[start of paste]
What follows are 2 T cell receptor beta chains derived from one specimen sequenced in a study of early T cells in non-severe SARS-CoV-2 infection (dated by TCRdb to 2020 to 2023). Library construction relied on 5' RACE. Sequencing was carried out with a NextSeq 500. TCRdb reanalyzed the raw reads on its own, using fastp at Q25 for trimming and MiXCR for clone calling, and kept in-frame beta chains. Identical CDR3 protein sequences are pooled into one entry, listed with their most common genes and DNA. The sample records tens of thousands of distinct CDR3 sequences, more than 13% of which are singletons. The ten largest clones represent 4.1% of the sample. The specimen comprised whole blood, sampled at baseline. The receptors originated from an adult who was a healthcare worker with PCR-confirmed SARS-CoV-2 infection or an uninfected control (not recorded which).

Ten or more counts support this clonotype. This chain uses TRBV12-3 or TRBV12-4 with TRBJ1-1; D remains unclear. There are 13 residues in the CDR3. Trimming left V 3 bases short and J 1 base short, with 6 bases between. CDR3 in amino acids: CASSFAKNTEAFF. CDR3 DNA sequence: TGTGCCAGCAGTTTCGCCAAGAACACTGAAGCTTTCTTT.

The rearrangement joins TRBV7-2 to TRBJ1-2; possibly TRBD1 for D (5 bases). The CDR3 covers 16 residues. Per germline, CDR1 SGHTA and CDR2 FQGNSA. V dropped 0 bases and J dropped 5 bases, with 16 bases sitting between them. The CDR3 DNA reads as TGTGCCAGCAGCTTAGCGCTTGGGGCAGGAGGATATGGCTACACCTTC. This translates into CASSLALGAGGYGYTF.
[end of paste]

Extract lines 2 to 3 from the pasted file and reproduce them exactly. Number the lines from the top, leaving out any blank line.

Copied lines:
Ten or more counts support this clonotype. This chain uses TRBV12-3 or TRBV12-4 with TRBJ1-1; D remains unclear. There are 13 residues in the CDR3. Trimming left V 3 bases short and J 1 base short, with 6 bases between. CDR3 in amino acids: CASSFAKNTEAFF. CDR3 DNA sequence: TGTGCCAGCAGTTTCGCCAAGAACACTGAAGCTTTCTTT.

The rearrangement joins TRBV7-2 to TRBJ1-2; possibly TRBD1 for D (5 bases). The CDR3 covers 16 residues. Per germline, CDR1 SGHTA and CDR2 FQGNSA. V dropped 0 bases and J dropped 5 bases, with 16 bases sitting between them. The CDR3 DNA reads as TGTGCCAGCAGCTTAGCGCTTGGGGCAGGAGGATATGGCTACACCTTC. This translates into CASSLALGAGGYGYTF.